The Oak Hill District, a four block district placed on the National Register of Historical Places in 1977. The district consists of 15 homes which together reflect the changing architectural styles of the post Civil War period, 1870-1910, and the prosperity and optimism which dominated in Fort Dodge during its golden era. The styles of homes in the district include French Second Empire, East Lake, Queen Anne, Craftsman, Jacobethean Revival, and Prairie, a virtual showcase of the architectural evolution of that period. Each family sought to outshine their neighbors in size, quality and elegance of their home, reflecting on the local level the “conspicuous consumption” ethic of America’s “Gilded Age.” The district, which was originally the southeastern edge of the city, included the homes of the community’s business leaders and leading citizens. Among its residents were a U.S. senator, an inspector for the U.S. Bureau of Indian Affairs, Iowa’s state printer, the director of the U.S. Mint, the president of U.S. Gypsum Company, the publisher of the local newspaper, and most of the city’s early bankers and entrepreneurs.
The Ringland Smeltzer House is on the National Register of Historic Places and is an example of Jacobethan Revival style. This style achieved popularity between 1895 and 1920 but is uncommon in Iowa. The house is the work of noted Chicago architect, Solon Spencer Beman.
The Ringland-Smeltzer family played a significant role both economically and culturally in the history and development of both Fort Dodge and North Central Iowa from the very first years of settlement in the 1850s until the end of the twentieth century and the death of Ann Smeltzer, the last member of the family. The house epitomizes the industry and success of its owners and the Fort Dodge community. The builder of the home, George Ringland, was an entrepreneur whose patent for the improvement of plaster contributed to the growth of the gypsum industry, changed the nature of building construction and was one of the founders of the U.S. Gypsum Company. The Ringland-Smeltzer family were deeply involved in the arts. The family’s art acquisitions eventually became the basis for the Blanden Art Museum’s permanent collection. With the death of Ann Smeltzer the property came under the control of the Ann Smeltzer Charitable Trust which maintains the home as a house museum. It stands today as a reminder of a period in which Fort Dodge flourished and the contributions that the Ringland-Smeltzer family made.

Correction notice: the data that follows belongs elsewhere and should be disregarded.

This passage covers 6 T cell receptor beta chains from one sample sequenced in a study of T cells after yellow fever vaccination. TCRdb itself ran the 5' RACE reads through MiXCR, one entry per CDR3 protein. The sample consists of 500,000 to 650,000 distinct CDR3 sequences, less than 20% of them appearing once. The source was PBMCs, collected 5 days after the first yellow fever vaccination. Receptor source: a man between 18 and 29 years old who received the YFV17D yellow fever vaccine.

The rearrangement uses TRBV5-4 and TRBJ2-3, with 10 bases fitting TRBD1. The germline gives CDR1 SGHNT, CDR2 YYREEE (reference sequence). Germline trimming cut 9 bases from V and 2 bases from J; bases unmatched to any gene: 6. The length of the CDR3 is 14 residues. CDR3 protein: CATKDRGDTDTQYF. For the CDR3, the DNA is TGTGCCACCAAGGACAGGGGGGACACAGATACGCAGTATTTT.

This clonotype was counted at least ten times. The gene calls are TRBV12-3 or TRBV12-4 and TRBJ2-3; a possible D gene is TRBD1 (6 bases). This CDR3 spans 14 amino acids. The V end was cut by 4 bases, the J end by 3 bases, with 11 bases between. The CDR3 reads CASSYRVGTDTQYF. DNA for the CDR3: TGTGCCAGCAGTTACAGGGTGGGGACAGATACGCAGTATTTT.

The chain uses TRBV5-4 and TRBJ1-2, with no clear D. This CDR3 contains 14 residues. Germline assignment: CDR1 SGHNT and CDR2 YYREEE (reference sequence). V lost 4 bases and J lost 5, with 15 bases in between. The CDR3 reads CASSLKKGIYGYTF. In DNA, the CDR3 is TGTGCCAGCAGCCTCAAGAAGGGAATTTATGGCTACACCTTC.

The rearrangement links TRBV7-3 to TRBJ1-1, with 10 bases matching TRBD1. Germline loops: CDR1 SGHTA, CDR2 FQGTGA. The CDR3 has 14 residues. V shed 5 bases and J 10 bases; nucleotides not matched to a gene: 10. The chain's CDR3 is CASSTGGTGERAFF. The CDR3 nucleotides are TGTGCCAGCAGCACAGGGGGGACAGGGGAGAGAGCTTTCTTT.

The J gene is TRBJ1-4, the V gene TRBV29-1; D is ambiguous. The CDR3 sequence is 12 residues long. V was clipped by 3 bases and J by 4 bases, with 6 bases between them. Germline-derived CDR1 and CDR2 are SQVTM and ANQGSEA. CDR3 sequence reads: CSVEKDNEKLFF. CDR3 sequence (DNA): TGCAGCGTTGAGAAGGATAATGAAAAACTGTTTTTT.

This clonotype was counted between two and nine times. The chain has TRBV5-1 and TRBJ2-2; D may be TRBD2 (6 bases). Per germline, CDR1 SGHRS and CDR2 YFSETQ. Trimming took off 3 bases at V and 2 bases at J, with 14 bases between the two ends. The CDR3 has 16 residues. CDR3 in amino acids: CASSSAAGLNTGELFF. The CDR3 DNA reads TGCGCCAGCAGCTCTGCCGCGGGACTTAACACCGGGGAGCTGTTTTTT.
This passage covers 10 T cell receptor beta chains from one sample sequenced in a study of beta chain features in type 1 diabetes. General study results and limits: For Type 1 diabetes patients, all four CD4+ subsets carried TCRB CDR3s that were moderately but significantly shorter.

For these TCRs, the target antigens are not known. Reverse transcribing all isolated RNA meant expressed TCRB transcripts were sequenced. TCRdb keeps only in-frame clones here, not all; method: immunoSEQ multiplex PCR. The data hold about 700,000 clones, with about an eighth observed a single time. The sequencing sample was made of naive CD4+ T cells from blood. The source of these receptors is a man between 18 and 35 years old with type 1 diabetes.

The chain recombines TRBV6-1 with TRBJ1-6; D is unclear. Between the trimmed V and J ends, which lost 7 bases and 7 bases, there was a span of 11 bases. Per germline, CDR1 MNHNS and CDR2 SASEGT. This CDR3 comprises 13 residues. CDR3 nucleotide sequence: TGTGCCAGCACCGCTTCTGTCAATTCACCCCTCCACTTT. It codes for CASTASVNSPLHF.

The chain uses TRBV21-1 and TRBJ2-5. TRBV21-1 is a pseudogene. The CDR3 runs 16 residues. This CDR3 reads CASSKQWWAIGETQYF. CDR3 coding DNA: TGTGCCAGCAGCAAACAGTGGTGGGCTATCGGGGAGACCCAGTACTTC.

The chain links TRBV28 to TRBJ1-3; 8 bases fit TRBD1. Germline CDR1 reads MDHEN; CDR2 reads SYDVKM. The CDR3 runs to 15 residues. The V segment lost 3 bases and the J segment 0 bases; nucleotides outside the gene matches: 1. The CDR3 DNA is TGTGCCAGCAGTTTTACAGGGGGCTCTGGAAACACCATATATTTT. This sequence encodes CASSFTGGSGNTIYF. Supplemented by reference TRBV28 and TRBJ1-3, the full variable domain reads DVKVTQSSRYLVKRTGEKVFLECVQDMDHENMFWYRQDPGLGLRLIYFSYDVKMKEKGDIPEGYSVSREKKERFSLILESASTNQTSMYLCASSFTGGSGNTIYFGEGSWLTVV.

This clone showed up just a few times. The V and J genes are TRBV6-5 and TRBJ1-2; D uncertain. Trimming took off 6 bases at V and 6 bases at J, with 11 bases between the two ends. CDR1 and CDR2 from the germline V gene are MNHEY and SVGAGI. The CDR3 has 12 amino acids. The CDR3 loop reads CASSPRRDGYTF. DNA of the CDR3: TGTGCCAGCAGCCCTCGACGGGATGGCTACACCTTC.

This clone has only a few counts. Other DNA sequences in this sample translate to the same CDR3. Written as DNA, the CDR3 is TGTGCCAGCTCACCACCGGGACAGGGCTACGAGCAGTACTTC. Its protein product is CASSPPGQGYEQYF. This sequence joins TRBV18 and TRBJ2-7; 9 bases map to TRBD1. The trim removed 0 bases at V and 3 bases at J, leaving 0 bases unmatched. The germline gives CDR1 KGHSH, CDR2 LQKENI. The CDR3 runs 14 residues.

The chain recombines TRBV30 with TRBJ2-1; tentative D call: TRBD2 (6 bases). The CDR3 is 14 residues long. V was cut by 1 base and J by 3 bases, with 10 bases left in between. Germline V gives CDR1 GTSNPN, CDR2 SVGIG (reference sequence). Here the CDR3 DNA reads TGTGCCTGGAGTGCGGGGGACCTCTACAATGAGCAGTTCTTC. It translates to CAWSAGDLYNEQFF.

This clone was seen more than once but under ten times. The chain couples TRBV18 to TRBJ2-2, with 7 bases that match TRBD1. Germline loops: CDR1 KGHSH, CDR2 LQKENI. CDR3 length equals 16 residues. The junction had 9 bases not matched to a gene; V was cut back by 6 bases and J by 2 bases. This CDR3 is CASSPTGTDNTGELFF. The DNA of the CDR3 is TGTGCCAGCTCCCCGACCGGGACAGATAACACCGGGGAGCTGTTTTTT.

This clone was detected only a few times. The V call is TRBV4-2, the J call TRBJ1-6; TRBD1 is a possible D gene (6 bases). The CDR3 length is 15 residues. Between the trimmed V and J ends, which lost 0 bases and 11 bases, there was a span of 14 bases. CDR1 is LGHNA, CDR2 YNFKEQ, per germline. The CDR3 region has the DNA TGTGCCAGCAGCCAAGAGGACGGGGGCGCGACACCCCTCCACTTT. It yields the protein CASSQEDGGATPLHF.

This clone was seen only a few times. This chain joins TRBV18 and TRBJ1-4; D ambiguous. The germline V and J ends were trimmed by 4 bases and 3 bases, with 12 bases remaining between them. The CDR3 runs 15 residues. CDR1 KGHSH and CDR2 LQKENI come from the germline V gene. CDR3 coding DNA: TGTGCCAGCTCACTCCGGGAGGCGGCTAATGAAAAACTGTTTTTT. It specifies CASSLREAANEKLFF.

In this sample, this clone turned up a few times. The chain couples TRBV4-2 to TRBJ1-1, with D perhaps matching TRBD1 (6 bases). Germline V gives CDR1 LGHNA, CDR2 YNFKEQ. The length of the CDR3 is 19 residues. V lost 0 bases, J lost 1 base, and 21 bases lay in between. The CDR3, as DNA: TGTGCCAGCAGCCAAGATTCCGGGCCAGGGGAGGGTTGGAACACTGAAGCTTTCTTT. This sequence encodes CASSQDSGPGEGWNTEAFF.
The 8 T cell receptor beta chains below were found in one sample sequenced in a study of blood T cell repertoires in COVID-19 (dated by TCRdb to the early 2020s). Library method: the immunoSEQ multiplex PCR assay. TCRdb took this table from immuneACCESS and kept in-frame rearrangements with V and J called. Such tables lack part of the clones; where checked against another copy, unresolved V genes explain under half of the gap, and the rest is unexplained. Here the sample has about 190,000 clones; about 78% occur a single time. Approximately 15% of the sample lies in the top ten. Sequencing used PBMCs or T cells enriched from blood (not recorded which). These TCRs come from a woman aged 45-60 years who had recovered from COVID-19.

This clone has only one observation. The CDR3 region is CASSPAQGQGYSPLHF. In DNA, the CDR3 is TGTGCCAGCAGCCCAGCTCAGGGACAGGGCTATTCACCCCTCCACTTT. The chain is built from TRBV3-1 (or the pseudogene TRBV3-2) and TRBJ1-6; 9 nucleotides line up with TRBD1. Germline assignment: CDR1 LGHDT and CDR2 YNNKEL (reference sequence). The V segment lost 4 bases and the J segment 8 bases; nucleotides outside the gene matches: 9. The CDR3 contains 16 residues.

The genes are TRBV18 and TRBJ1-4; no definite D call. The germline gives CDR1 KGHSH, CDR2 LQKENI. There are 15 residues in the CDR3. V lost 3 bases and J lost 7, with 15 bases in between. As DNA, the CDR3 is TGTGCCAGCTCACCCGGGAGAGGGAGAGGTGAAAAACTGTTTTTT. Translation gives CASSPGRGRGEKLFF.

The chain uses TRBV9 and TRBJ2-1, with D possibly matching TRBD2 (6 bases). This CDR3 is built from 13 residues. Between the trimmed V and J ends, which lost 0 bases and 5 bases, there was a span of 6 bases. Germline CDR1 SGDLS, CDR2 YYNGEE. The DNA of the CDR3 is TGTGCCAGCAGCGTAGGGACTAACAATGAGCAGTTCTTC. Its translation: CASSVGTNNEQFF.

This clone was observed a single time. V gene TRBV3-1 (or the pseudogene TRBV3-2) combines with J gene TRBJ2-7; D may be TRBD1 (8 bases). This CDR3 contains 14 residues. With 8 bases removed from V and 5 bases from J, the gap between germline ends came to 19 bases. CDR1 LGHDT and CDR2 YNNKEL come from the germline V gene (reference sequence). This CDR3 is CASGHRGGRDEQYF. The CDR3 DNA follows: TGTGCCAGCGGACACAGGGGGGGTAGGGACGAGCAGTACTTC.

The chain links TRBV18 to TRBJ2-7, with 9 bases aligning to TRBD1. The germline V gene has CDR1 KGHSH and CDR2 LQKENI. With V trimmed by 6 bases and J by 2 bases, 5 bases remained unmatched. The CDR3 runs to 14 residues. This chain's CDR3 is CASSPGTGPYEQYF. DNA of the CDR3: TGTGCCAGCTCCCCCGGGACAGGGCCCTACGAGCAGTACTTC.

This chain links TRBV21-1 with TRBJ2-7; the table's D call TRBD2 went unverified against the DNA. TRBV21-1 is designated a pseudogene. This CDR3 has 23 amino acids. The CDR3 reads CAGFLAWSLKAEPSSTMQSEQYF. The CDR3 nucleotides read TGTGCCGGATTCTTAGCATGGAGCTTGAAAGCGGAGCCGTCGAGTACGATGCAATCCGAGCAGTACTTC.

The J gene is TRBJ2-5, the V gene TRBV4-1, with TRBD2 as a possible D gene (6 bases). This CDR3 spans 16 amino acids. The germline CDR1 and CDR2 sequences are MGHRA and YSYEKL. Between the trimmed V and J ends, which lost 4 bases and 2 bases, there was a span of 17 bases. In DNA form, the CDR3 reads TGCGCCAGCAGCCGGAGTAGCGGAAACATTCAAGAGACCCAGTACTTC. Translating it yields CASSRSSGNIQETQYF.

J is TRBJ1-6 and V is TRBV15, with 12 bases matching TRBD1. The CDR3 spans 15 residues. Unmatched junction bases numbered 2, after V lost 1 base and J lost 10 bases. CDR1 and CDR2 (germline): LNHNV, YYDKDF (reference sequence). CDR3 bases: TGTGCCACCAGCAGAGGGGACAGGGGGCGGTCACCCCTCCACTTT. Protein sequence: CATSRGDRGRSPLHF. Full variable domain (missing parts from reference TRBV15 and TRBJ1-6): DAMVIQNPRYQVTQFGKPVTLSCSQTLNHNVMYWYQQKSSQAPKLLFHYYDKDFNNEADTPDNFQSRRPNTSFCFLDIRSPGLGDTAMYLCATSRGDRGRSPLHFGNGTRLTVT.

Veterans Memorial Park overlooks Badger Lake and includes memorials, artwork and natural amphlitheatre.
The Webster County Geneological Society will assist individuals with their geneological research in person or handle requests completely for a fee.
This organization preserves historical documents and it's volunteers have researched various topics of importance in the history of Fort Dodge. It is a volunteer organization and is only open when volunteers are available.
Displays include the largest Boy Scouts of America Collection in Iowa, military, canning & preserving, schools, wash day, hair dryers, country store, millenary, farm items, saws, old post offices, printing press, hospital, medical suppies, rock displays, kitchen items, wedding dresses, railroad, dental, eye exam equipment, area artists, cameras, 4-H, baby/youth, toys, fire equipment, photo studios, local businesses. Memorabilia are from Webster County churches, schools, businessesand individuals. Some items are from the Gypsum Mills including, pictures, tiles, and bricks.
The museum has no steps to navigate and has wheel chairs and walkers on site. Groups are welcome!